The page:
Montreal going the wrong way on one-way street: Notre-Dame merchants

Businesses on Notre-Dame St. W. already affected by construction work that began this spring, now must cope with changes to a major side street.

Merchants on the popular commercial strip met Monday to call out the Sud-Ouest borough and the city of Montreal for what they say is a decision that could hurt their businesses.

The debate concerns Rose-de-Lima St., which is just west of Atwater Ave. and connects Notre-Dame to St-Jacques St. and the Ville-Marie Expressway. It had been a two-way road.

Rose-de-Lima is now a one-way street going north. To access Notre-Dame from the Ville Marie, eastbound cars will have to take the Atwater exit.

Peter Sergakis, a longtime St-Henri resident and landowner who organized the meeting, said he wants Rose-de-Lima to run one-way south. The new setup makes it easier to leave Notre-Dame than to access it, he argues.

“It’s totally unacceptable,” he said.

Mario Andrews, vice-president of the borough’s Service de développement commercial, a merchants association called Les quartiers du canal, agreed that Rose-de-Lima should not run one-way north. He also criticized the borough and the city for being unclear about changes to the street.

The SDC had sent an email to its members on July 10, asking whether they agreed with the plan to make it one-way northbound.

But Sud-Ouest borough Mayor Benoit Dorais said the SDC was involved “every step of the way” in planning the construction around the rebuilding of Notre-Dame St.

“I was very surprised that people were just learning about this now,” Dorais said. Changing the orientation of Rose-de-Lima will slow traffic on Notre-Dame, where speeding is a problem, he said.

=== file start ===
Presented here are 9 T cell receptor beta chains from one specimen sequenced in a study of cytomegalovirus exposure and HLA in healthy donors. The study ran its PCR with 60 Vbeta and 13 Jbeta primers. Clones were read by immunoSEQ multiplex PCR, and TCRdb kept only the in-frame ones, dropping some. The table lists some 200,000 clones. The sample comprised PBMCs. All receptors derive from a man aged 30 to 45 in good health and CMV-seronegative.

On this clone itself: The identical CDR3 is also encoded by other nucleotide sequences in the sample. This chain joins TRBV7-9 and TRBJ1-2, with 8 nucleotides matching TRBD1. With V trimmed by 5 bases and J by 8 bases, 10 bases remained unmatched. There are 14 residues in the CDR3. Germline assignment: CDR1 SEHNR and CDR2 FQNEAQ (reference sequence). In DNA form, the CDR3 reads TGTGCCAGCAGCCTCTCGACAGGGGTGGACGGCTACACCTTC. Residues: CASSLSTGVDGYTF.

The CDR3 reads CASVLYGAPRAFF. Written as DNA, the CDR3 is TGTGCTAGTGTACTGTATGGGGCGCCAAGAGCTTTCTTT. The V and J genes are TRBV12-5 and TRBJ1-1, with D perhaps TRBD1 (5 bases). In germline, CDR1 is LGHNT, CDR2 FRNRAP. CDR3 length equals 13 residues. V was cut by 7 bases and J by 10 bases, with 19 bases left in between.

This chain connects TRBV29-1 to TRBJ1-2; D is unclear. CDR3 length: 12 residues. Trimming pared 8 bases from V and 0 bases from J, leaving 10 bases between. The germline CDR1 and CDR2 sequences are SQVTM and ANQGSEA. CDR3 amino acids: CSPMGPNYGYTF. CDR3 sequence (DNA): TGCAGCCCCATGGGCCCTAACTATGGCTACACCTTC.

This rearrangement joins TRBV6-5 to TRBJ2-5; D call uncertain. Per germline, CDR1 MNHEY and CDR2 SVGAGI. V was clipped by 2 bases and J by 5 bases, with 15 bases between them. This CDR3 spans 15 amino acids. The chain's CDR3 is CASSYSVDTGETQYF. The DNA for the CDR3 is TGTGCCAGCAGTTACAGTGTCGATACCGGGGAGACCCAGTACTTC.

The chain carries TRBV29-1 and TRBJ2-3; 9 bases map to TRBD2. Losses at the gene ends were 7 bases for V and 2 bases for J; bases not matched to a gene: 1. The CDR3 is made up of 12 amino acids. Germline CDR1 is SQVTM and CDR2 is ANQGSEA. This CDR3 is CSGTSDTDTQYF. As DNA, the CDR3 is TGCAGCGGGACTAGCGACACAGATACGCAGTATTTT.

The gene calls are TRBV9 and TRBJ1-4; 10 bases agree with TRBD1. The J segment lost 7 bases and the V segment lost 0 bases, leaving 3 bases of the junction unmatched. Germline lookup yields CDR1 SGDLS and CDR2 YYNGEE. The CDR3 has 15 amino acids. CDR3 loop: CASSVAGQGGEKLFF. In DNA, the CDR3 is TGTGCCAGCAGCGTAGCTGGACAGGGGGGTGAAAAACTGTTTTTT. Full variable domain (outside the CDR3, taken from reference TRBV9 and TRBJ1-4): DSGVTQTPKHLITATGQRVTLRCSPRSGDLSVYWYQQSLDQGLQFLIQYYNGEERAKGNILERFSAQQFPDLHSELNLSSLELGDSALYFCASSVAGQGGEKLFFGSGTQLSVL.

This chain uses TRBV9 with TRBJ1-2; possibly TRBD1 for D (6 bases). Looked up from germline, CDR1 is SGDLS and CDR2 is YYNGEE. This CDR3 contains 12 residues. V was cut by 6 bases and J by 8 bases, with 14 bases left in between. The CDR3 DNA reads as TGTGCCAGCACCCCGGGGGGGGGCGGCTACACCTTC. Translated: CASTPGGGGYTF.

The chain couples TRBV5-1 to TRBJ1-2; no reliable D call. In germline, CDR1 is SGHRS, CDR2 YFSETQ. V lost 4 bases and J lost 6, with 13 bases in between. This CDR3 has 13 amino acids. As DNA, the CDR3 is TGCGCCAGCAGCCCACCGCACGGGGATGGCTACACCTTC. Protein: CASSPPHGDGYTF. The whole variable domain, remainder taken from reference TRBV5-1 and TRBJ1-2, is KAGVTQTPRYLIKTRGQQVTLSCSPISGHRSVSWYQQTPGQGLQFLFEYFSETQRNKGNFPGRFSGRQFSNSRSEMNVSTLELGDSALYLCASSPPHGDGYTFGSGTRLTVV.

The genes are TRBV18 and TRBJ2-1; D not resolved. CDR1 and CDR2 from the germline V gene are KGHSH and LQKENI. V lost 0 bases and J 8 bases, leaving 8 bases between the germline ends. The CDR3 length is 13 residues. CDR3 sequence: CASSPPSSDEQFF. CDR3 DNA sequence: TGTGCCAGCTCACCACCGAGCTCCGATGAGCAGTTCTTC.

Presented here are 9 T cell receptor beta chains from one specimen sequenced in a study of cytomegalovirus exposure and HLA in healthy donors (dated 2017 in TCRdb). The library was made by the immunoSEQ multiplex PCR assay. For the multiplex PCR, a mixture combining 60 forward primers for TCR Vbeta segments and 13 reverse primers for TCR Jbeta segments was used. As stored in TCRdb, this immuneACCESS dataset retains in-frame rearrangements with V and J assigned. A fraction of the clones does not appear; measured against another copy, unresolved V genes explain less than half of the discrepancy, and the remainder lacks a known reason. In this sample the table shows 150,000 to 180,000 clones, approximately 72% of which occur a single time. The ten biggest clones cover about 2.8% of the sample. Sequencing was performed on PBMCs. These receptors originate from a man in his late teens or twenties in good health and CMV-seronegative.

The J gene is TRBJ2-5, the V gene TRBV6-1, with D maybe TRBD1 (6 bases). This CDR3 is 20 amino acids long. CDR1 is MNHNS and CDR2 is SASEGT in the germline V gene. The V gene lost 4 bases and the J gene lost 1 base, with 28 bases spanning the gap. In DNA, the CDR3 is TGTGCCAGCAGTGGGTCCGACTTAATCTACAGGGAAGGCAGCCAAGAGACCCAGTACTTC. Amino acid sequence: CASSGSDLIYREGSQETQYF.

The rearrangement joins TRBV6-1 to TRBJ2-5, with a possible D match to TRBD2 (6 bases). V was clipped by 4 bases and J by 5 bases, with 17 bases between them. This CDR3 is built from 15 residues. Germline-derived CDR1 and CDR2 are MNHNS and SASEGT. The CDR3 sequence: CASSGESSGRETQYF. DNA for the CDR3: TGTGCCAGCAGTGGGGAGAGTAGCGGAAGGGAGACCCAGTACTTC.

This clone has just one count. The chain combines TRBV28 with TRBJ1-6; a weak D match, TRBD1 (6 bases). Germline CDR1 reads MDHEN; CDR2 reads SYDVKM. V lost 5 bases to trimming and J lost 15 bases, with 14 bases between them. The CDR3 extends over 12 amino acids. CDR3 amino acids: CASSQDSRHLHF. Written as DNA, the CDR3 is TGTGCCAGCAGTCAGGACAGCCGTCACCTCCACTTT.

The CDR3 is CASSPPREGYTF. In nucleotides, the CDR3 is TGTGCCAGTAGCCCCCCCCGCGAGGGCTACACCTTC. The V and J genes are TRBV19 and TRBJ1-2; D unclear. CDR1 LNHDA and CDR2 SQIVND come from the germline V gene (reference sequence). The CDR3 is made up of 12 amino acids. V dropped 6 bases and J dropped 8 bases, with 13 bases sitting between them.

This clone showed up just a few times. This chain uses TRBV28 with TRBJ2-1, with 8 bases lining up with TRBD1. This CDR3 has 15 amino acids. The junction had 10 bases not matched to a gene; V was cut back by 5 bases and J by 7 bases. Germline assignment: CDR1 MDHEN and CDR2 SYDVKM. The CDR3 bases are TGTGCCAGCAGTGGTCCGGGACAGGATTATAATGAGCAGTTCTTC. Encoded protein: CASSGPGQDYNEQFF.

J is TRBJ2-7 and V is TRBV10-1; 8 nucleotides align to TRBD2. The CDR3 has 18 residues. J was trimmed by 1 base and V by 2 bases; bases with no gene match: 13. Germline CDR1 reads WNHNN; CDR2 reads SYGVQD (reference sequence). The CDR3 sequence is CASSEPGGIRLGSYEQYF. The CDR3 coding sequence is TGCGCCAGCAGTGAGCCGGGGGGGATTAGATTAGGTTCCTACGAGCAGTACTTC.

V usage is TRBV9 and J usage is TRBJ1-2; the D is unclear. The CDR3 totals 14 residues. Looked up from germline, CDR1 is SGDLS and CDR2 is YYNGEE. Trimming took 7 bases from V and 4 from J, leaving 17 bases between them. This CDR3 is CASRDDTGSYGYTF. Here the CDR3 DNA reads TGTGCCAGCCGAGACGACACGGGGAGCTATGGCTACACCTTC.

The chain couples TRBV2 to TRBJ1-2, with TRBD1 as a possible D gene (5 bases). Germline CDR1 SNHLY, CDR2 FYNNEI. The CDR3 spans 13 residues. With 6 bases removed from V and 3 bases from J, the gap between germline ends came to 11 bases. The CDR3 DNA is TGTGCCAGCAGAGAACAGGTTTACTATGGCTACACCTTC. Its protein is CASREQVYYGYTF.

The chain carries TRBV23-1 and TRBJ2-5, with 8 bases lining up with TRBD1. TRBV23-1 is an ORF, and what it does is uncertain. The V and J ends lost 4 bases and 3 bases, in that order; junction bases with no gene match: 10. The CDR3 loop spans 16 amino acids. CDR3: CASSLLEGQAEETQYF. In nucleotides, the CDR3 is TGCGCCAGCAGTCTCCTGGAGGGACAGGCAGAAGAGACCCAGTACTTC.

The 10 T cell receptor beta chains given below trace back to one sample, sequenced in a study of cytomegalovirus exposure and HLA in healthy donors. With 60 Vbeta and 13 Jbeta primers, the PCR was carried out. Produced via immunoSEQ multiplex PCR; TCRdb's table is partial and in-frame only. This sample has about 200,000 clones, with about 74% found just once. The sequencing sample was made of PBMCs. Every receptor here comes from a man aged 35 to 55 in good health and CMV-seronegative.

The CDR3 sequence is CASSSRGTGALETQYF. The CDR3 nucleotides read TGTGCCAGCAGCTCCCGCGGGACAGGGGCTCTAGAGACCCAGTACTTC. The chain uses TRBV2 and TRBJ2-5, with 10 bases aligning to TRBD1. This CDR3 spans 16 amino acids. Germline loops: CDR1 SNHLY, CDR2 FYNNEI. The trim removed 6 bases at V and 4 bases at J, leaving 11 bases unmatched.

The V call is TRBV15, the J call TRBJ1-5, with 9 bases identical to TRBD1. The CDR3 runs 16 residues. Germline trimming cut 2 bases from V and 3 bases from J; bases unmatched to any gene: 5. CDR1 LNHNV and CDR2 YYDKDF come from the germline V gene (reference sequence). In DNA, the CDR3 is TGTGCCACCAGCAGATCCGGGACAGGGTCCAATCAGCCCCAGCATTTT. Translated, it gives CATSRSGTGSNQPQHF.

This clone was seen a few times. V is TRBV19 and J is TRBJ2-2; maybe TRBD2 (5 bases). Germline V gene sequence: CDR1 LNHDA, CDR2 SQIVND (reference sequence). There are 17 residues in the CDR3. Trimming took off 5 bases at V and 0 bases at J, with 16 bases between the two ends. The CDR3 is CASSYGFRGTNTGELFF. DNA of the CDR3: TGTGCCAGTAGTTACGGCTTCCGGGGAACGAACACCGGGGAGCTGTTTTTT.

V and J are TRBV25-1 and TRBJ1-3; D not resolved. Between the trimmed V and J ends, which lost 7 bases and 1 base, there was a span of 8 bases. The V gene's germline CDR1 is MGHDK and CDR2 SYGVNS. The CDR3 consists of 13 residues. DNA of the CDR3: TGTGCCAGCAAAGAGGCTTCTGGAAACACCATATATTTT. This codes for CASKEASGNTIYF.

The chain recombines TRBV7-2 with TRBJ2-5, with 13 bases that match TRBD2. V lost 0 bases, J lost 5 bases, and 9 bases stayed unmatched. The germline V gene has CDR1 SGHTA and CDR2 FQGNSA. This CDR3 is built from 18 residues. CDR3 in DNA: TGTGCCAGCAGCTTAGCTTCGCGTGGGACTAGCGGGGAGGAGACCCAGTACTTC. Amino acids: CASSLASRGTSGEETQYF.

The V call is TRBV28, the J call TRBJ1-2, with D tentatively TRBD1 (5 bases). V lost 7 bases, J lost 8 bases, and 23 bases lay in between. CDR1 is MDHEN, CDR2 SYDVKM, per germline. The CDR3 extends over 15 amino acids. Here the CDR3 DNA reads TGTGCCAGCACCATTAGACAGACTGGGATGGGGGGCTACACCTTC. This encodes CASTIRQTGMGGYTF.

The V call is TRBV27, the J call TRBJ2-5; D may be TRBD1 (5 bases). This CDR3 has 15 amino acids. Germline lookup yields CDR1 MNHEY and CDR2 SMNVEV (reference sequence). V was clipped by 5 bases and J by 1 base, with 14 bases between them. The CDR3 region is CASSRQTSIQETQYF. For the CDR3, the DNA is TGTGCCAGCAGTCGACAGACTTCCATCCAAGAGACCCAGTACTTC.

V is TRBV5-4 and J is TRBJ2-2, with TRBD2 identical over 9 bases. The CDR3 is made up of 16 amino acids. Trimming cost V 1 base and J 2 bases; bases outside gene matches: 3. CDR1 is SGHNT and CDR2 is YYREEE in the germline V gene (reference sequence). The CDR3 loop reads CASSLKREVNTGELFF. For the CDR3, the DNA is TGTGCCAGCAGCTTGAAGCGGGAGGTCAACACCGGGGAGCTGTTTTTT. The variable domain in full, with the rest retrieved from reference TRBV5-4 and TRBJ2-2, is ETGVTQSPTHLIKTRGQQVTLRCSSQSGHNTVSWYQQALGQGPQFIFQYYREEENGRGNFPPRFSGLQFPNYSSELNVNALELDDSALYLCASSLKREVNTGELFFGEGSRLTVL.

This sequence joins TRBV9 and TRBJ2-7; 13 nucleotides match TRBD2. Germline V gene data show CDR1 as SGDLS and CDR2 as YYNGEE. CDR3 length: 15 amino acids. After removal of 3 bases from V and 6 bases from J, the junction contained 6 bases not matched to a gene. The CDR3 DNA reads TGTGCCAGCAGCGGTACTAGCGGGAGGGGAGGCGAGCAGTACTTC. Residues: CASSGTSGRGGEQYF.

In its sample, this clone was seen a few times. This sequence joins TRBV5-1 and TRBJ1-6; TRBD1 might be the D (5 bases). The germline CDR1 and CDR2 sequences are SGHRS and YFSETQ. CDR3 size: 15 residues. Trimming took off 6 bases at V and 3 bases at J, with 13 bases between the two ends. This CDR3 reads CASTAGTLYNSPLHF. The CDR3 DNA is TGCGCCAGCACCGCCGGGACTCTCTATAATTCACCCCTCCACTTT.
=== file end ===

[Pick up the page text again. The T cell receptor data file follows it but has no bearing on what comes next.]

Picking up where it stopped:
The Sud-Ouest borough persuaded the city of Montreal to invest in improving “la Dame” — and $11 million was pledged in 2015 to a plan called La Dame se refait une beauté.  The plan was available on, and the borough invested $300,000 to inform its citizens and merchants of the project, Dorais said.

Plans to change Rose-de-Lima have been in place since last year, he said, and the website included a map with arrows.

Julie Pedersen, the owner of Totem Tea & Spice on Notre-Dame, spoke up at the meeting to express her surprise that Sergakis said he was unaware of the change. She said she attended all the meetings regarding the project.

“I was 100 per cent aware that this was happening,” Pedersen said. “I don’t know how you can say that it’s not happening unless you haven’t been involved in going to the meetings.”

Another business owner, Danielle Russell, said she believes the plan was born of good intention, but that the results will be bad.

“I don’t think it’s the best decision for the next (decades) that will bring the right solutions to Notre-Dame St.,” said Russell, who owns a cosmetics store called Botania on Notre-Dame.

Construction on Notre-Dame began in the spring, and complaints continue to roll in.

Montreal announced Notre-Dame would be closed between Vinet and St-Martin Sts. for six weeks, starting July 17.

Patrice Demers, who owns Patrice Pâtissier near the Atwater Market, took to Twitter to call out the city and the borough, saying he received notice of the road closures on July 14, three days before construction was set to begin.

Montreal Mayor Denis Coderre announced Monday the plan had changed. Roadwork would not begin until July 24, and construction would not last longer than two weeks, depending on weather, he said.

Ghislain Beaulieu, who owns Ludger, a bar on Notre-Dame at du Couvent St. said his business has been affected by the months of work on Notre-Dame.

“Of course, the traffic on Notre-Dame St. is less fluid, and there’s less traffic in front of where we run our business,” Beaulieu said at Monday’s meeting.

While no formal solution was reached regarding Rose-de-Lima, Dorais said the borough would review the file. He said the street has already been designed to become a one-way, and that it is unlikely plans will change.

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